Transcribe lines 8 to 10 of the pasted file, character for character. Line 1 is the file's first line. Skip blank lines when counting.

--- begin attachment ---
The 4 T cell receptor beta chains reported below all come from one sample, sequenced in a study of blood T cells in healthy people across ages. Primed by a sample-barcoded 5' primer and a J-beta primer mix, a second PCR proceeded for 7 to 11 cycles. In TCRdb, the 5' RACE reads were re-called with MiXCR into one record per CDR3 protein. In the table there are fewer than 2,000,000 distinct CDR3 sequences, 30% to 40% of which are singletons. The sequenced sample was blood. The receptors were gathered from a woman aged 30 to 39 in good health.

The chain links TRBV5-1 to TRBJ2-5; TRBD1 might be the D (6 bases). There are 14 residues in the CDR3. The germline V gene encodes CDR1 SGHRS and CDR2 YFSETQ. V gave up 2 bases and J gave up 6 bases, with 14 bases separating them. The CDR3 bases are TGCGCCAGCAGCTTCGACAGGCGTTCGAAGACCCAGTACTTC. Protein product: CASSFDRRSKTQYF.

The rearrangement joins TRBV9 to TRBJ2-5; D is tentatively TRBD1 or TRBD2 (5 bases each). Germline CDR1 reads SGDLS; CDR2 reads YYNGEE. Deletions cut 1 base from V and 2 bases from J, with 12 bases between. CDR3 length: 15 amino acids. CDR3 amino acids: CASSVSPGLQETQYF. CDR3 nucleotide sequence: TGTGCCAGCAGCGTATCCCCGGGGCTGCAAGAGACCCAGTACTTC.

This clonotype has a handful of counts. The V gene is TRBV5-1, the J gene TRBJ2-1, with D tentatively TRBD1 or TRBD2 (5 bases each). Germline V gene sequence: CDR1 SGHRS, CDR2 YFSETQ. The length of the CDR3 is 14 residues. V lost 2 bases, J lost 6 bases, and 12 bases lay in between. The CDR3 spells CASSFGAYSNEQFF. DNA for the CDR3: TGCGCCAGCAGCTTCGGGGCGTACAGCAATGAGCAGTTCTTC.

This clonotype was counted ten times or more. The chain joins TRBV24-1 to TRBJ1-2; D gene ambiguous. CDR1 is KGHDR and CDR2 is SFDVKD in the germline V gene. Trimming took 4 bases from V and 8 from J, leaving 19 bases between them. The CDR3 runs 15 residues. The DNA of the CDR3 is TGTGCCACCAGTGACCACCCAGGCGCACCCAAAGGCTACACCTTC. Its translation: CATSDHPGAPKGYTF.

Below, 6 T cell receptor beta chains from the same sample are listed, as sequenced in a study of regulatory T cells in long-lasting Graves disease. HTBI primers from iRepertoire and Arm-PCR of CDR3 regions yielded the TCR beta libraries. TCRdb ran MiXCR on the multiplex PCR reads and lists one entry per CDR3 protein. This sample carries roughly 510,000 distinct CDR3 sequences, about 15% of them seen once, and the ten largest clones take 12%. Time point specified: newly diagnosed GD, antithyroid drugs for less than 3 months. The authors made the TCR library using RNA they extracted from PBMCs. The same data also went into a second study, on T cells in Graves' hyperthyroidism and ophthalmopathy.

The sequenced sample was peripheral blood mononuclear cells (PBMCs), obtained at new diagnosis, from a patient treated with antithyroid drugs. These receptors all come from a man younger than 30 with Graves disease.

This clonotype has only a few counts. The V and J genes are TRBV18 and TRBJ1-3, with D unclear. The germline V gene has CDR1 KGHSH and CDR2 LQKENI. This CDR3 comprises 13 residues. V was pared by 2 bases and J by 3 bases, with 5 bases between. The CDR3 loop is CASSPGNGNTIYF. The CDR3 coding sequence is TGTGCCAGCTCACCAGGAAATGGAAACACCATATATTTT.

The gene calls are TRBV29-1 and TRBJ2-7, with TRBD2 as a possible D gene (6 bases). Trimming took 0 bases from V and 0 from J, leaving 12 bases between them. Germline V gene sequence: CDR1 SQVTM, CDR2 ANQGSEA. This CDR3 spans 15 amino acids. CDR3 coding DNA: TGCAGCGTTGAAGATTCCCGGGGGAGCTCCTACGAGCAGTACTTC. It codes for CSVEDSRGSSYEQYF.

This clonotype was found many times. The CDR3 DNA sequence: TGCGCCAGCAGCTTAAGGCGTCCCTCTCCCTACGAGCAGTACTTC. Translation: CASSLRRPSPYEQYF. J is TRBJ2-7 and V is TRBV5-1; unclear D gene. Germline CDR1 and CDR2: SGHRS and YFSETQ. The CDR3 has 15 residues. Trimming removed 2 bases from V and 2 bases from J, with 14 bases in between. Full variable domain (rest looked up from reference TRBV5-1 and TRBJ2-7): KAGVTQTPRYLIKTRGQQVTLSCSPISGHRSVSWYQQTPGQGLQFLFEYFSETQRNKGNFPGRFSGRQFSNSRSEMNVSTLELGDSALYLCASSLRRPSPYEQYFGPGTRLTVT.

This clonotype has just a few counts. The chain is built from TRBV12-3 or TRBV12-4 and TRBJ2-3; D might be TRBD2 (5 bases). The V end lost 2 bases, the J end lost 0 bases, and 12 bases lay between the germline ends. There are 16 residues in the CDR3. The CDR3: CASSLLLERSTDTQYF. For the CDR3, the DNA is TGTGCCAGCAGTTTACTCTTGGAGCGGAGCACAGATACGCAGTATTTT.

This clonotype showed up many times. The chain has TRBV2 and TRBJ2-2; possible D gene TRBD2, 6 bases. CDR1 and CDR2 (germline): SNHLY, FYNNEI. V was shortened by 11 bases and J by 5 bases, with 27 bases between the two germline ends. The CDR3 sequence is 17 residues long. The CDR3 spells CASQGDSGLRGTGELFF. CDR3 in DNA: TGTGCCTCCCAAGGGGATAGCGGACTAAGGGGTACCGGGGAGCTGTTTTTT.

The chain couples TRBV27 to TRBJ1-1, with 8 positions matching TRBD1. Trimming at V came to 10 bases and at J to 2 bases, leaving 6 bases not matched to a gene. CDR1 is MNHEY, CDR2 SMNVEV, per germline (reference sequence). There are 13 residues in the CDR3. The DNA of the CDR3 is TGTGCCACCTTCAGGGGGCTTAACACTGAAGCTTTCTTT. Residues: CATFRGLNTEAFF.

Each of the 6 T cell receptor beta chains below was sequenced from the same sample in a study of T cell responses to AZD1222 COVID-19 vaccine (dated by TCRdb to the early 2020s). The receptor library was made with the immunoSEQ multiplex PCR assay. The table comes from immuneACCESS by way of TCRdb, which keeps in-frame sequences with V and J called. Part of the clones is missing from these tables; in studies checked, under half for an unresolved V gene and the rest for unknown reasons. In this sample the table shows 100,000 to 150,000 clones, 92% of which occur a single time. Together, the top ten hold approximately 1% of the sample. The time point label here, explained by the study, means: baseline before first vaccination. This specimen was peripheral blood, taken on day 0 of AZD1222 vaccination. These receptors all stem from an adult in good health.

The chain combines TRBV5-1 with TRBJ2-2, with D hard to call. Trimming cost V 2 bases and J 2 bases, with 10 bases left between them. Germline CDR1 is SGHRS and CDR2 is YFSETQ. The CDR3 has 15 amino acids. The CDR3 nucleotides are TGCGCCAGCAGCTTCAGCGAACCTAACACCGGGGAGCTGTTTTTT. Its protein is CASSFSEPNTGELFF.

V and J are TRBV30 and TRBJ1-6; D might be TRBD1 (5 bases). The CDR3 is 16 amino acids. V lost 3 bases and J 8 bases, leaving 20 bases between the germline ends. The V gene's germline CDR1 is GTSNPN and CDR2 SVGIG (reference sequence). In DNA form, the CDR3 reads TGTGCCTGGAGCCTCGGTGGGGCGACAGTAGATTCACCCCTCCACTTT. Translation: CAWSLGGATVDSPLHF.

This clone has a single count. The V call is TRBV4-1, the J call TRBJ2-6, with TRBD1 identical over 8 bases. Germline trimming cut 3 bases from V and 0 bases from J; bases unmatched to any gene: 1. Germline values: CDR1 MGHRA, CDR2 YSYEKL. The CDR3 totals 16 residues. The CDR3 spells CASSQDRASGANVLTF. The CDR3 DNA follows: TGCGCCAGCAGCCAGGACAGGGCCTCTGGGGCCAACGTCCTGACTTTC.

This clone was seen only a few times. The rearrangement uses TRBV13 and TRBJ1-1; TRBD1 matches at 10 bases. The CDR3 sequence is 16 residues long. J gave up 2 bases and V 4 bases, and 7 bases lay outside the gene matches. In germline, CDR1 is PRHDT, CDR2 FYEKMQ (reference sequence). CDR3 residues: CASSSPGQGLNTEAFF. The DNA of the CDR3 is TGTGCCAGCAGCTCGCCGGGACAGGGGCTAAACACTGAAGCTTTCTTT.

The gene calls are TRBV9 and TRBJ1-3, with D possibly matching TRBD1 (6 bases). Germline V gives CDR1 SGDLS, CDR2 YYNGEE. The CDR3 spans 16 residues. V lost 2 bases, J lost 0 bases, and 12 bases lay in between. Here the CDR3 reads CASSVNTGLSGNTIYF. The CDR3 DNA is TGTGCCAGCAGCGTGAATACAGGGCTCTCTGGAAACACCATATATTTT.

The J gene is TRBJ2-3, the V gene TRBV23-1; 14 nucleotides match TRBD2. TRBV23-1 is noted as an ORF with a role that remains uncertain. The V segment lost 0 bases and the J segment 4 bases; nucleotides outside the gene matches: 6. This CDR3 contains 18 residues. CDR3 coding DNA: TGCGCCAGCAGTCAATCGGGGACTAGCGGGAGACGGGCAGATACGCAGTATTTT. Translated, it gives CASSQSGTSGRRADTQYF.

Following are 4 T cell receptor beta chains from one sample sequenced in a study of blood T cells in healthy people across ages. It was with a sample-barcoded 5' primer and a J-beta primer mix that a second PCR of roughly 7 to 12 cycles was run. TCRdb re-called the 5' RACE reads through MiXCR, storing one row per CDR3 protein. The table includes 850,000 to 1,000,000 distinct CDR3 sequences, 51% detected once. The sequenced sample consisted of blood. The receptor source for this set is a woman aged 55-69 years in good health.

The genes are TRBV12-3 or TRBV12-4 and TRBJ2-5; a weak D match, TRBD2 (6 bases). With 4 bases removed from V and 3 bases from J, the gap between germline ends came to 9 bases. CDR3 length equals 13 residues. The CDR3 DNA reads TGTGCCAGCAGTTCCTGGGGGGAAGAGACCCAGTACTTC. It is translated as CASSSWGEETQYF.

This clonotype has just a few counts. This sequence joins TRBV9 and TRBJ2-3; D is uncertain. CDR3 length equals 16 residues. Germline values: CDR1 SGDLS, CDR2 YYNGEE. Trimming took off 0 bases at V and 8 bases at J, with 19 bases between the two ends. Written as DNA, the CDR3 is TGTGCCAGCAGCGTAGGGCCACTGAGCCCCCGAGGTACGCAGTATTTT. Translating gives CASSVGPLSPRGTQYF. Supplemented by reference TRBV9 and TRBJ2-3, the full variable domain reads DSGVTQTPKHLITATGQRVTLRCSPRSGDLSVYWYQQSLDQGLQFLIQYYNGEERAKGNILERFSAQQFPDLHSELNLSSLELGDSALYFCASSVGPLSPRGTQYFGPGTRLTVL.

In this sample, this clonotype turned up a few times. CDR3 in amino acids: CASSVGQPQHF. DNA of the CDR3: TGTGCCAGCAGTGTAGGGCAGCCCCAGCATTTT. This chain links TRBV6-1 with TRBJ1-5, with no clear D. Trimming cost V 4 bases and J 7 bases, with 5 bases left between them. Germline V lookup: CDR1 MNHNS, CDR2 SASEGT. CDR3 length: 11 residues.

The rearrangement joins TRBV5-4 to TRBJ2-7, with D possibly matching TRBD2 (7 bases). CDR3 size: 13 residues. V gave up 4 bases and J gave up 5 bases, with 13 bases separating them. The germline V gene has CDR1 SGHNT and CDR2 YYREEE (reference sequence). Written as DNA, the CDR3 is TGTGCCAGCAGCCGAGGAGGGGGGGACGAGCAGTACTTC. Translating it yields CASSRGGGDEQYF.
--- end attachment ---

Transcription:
This clonotype has only a few counts. The V and J genes are TRBV18 and TRBJ1-3, with D unclear. The germline V gene has CDR1 KGHSH and CDR2 LQKENI. This CDR3 comprises 13 residues. V was pared by 2 bases and J by 3 bases, with 5 bases between. The CDR3 loop is CASSPGNGNTIYF. The CDR3 coding sequence is TGTGCCAGCTCACCAGGAAATGGAAACACCATATATTTT.

The gene calls are TRBV29-1 and TRBJ2-7, with TRBD2 as a possible D gene (6 bases). Trimming took 0 bases from V and 0 from J, leaving 12 bases between them. Germline V gene sequence: CDR1 SQVTM, CDR2 ANQGSEA. This CDR3 spans 15 amino acids. CDR3 coding DNA: TGCAGCGTTGAAGATTCCCGGGGGAGCTCCTACGAGCAGTACTTC. It codes for CSVEDSRGSSYEQYF.

This clonotype was found many times. The CDR3 DNA sequence: TGCGCCAGCAGCTTAAGGCGTCCCTCTCCCTACGAGCAGTACTTC. Translation: CASSLRRPSPYEQYF. J is TRBJ2-7 and V is TRBV5-1; unclear D gene. Germline CDR1 and CDR2: SGHRS and YFSETQ. The CDR3 has 15 residues. Trimming removed 2 bases from V and 2 bases from J, with 14 bases in between. Full variable domain (rest looked up from reference TRBV5-1 and TRBJ2-7): KAGVTQTPRYLIKTRGQQVTLSCSPISGHRSVSWYQQTPGQGLQFLFEYFSETQRNKGNFPGRFSGRQFSNSRSEMNVSTLELGDSALYLCASSLRRPSPYEQYFGPGTRLTVT.